Early retirements and the virus aren’t the only reasons people are on the sidelines. They can afford to be: Households are sitting on over $2 trillion in savings above what they would have had if the pandemic never happened.
This financial cushion was created in part because consumers had fewer opportunities to spend money when social distancing restrictions were in place. The stimulus checks and generous unemployment benefits intended to support households and workers since March 2020 have also played a role.
These extra savings are helping to fuel consumer demand, contributing to inflationary pressure. They are also allowing people to be choosier about which jobs to accept, and confident that positions will be waiting for them because employers’ demand for workers is white hot.
But if labor demand cools off before workers are ready to return, they may find it harder to get a job than they currently expect. Moreover, businesses are able to produce more goods and services than before the pandemic, despite the economy being down 6 million workers. The longer the labor shortage continues, the more businesses will find a way to permanently get by with fewer workers.
Congress should be seeking ways to get people back into jobs. President Joe Biden’s Build Back Better agenda includes a laudable expansion of federal earnings subsidies. By increasing the financial reward for working, these subsidies draw people into employment. But the proposal is temporary, an attempt to make room for other programs that will do less good for workers. Congress should refocus Build Back Better on a few urgent problems, including workforce participation, rather than take the scattershot approach the bill currently uses.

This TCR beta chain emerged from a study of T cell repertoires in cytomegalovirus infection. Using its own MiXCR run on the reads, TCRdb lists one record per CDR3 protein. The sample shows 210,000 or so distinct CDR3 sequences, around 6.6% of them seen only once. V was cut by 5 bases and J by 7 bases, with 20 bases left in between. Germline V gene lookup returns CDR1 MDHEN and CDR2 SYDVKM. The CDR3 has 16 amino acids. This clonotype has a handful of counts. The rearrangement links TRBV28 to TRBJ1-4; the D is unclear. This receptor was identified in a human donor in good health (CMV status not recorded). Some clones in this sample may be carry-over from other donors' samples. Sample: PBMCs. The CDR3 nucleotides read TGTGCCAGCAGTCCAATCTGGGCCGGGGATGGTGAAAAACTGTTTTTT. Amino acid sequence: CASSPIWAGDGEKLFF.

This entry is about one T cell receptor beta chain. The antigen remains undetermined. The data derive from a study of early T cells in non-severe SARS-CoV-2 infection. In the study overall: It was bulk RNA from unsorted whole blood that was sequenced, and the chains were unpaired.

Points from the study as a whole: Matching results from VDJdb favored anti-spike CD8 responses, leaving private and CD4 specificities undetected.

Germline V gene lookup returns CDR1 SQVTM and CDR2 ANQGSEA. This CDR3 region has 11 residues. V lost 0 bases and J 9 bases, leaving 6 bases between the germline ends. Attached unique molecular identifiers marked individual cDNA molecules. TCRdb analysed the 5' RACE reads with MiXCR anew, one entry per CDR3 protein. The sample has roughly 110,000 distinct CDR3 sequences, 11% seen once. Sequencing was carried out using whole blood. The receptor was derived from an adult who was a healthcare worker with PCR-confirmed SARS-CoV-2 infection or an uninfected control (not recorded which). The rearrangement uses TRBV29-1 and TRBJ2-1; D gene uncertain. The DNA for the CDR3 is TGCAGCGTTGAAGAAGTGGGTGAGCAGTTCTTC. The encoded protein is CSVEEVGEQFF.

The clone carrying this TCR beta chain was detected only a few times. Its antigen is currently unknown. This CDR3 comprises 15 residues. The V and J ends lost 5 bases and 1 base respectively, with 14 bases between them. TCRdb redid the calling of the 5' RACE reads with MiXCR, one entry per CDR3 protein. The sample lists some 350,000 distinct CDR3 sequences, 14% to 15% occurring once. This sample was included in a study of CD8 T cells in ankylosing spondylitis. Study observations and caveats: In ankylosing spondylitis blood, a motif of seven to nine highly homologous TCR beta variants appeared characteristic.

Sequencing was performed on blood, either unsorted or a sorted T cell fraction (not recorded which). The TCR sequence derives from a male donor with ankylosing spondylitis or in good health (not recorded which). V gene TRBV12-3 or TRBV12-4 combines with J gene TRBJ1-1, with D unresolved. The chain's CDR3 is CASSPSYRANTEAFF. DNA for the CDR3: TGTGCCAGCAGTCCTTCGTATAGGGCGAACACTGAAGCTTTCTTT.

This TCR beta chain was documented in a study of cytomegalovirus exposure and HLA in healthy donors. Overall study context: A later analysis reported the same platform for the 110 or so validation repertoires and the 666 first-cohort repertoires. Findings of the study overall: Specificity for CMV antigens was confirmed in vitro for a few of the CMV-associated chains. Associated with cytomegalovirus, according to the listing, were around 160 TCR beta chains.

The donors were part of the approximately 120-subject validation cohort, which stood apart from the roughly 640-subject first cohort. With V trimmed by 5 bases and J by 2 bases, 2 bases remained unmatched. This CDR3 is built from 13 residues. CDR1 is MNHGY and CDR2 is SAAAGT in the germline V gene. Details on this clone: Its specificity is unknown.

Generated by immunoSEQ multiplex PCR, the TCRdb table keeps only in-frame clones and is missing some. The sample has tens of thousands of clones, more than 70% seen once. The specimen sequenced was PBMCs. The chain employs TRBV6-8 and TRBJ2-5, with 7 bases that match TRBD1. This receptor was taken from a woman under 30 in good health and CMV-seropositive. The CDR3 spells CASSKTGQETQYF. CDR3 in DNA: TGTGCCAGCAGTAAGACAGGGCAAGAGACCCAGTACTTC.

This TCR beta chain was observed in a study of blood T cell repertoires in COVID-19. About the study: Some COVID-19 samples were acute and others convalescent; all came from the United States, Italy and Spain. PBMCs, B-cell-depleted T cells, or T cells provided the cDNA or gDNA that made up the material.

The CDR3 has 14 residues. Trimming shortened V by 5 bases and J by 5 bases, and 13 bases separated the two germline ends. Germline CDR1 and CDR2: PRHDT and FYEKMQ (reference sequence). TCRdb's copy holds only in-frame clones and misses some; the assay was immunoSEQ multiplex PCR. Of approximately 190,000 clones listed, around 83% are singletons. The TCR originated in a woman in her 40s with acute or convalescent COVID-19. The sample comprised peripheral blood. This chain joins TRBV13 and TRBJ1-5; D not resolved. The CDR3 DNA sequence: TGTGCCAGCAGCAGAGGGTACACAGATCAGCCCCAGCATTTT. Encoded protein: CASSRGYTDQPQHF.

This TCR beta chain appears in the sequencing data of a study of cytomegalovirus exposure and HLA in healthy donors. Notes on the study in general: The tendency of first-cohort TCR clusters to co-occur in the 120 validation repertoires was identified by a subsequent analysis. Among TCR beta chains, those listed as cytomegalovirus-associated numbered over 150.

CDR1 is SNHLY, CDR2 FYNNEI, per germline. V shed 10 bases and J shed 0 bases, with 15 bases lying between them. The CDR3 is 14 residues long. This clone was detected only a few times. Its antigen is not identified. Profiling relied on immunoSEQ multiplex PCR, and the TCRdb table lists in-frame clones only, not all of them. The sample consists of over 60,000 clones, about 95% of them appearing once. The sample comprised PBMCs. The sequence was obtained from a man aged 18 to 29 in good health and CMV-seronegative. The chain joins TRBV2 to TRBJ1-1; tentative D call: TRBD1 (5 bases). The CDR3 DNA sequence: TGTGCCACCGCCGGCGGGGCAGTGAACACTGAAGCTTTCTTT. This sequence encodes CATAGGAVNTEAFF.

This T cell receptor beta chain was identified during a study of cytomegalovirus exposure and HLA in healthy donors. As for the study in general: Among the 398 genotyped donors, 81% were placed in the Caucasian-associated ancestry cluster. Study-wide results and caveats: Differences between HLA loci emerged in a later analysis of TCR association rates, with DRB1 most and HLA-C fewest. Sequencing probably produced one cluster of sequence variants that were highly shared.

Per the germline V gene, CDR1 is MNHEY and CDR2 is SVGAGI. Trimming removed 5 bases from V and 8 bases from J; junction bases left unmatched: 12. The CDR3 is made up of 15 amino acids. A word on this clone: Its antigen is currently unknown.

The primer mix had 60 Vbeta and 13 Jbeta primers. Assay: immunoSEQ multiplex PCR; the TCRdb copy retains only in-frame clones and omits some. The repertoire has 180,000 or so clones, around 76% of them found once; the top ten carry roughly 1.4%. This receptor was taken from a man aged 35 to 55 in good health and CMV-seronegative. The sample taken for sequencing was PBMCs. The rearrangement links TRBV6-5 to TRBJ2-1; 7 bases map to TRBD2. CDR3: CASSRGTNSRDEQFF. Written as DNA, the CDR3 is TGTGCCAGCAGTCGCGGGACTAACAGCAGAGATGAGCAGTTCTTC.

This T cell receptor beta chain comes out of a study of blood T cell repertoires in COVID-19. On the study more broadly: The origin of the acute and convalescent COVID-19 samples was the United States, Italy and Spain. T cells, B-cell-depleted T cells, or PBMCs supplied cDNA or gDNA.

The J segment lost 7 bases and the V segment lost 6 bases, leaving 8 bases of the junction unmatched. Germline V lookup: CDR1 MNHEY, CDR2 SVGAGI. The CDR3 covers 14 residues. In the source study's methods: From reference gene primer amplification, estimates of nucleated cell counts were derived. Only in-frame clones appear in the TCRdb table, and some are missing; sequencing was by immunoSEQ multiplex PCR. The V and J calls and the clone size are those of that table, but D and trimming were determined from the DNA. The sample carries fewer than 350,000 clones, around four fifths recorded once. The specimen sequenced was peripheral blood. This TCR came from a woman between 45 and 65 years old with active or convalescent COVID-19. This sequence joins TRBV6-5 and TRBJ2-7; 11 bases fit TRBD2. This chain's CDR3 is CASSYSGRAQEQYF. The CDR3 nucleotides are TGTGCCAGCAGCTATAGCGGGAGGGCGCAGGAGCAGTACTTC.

For example, worker training programs that focus on transferable and certifiable skills and “soft skills” have been shown to increase earnings, making employment more attractive. And Congress should be looking to reduce barriers to employment, like excessive occupational licensing requirements.
These ideas — along with similar programs — have little to do with the business cycle. They should be pursued in recessions and expansions. The Fed can push up employment during periods of economic weakness, when demand is suppressed. But today’s economy has more demand than is healthy. Workers are on the sidelines for reasons that loose monetary policy can’t counteract.
Congress acted with urgency when the effects of the pandemic began to ease. It’s time it took the same responsibility for getting the economy back on track.
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This column does not necessarily reflect the opinion of the editorial board or Bloomberg LP and its owners.
Michael R. Strain is a Bloomberg Opinion columnist. He is director of economic policy studies and Arthur F. Burns Scholar in Political Economy at the American Enterprise Institute. He is the author of “The American Dream Is Not Dead: (But Populism Could Kill It).”